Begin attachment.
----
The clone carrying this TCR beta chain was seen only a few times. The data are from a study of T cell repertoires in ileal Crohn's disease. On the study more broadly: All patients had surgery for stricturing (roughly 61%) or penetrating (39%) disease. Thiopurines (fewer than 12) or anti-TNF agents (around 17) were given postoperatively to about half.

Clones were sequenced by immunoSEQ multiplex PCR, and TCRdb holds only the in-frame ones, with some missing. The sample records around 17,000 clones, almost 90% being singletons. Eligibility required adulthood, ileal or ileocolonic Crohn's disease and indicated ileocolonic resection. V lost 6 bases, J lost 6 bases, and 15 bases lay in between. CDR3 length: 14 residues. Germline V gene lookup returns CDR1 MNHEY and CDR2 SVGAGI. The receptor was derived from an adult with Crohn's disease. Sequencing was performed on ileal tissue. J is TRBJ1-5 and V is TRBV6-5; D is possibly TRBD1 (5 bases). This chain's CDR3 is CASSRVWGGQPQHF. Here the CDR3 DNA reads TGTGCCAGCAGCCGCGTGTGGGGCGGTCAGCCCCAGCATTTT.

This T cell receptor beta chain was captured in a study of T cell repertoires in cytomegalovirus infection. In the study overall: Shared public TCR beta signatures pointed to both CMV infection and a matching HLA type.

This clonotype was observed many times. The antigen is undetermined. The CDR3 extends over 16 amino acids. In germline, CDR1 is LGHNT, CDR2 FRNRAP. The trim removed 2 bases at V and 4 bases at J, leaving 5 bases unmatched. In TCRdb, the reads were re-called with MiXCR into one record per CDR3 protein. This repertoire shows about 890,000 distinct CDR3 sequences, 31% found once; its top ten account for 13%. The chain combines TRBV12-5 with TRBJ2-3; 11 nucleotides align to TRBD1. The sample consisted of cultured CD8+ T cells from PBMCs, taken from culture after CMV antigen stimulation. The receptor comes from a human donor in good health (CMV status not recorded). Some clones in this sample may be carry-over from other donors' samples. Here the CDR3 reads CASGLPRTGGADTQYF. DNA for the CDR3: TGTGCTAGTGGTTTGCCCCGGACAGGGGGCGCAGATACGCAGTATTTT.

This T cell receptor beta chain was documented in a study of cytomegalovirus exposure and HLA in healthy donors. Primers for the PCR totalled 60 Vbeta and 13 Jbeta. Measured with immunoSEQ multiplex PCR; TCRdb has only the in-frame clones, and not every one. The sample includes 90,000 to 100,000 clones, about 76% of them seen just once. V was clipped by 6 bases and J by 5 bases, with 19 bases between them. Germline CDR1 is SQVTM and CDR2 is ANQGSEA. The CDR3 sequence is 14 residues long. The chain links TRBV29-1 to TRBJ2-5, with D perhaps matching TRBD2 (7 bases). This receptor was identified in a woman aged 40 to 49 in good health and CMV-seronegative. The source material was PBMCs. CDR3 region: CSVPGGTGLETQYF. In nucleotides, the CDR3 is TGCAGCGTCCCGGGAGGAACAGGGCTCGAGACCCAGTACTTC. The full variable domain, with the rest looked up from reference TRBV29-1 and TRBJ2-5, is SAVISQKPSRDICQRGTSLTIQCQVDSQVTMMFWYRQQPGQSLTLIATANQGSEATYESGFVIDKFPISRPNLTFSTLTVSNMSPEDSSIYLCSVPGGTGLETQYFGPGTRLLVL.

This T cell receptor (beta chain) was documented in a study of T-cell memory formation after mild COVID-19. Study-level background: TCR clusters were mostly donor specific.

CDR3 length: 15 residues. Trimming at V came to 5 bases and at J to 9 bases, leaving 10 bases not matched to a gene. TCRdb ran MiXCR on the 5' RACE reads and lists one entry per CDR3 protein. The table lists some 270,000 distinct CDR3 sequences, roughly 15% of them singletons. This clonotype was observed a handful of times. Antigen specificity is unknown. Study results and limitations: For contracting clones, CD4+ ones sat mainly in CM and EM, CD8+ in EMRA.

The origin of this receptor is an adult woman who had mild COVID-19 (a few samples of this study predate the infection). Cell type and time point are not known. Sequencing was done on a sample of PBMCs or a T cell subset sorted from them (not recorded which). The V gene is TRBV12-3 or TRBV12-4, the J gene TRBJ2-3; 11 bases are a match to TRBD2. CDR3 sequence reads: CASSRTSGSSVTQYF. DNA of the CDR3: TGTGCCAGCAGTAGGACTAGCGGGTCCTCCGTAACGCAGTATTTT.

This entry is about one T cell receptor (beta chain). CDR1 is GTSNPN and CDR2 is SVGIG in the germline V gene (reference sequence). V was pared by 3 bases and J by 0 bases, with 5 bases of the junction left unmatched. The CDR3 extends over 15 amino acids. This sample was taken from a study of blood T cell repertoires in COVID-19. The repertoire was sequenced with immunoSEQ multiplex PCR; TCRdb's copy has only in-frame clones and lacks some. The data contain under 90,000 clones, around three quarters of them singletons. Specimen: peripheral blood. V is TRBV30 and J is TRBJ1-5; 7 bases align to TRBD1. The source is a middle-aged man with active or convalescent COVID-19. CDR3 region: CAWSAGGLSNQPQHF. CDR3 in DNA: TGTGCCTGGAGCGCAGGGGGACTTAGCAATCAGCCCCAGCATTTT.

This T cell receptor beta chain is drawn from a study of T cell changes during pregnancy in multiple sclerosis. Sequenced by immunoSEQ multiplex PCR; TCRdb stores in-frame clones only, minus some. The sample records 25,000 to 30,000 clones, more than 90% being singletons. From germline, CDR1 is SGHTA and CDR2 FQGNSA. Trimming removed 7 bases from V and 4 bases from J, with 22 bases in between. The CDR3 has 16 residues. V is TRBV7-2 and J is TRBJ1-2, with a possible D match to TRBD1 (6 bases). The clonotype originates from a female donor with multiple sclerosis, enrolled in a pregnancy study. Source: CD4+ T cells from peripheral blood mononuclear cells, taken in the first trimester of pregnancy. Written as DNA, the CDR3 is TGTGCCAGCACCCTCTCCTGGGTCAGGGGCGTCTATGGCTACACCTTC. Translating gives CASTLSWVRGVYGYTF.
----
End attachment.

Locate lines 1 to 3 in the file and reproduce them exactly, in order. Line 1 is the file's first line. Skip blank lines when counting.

The clone carrying this TCR beta chain was seen only a few times. The data are from a study of T cell repertoires in ileal Crohn's disease. On the study more broadly: All patients had surgery for stricturing (roughly 61%) or penetrating (39%) disease. Thiopurines (fewer than 12) or anti-TNF agents (around 17) were given postoperatively to about half.

Clones were sequenced by immunoSEQ multiplex PCR, and TCRdb holds only the in-frame ones, with some missing. The sample records around 17,000 clones, almost 90% being singletons. Eligibility required adulthood, ileal or ileocolonic Crohn's disease and indicated ileocolonic resection. V lost 6 bases, J lost 6 bases, and 15 bases lay in between. CDR3 length: 14 residues. Germline V gene lookup returns CDR1 MNHEY and CDR2 SVGAGI. The receptor was derived from an adult with Crohn's disease. Sequencing was performed on ileal tissue. J is TRBJ1-5 and V is TRBV6-5; D is possibly TRBD1 (5 bases). This chain's CDR3 is CASSRVWGGQPQHF. Here the CDR3 DNA reads TGTGCCAGCAGCCGCGTGTGGGGCGGTCAGCCCCAGCATTTT.

This T cell receptor beta chain was captured in a study of T cell repertoires in cytomegalovirus infection. In the study overall: Shared public TCR beta signatures pointed to both CMV infection and a matching HLA type.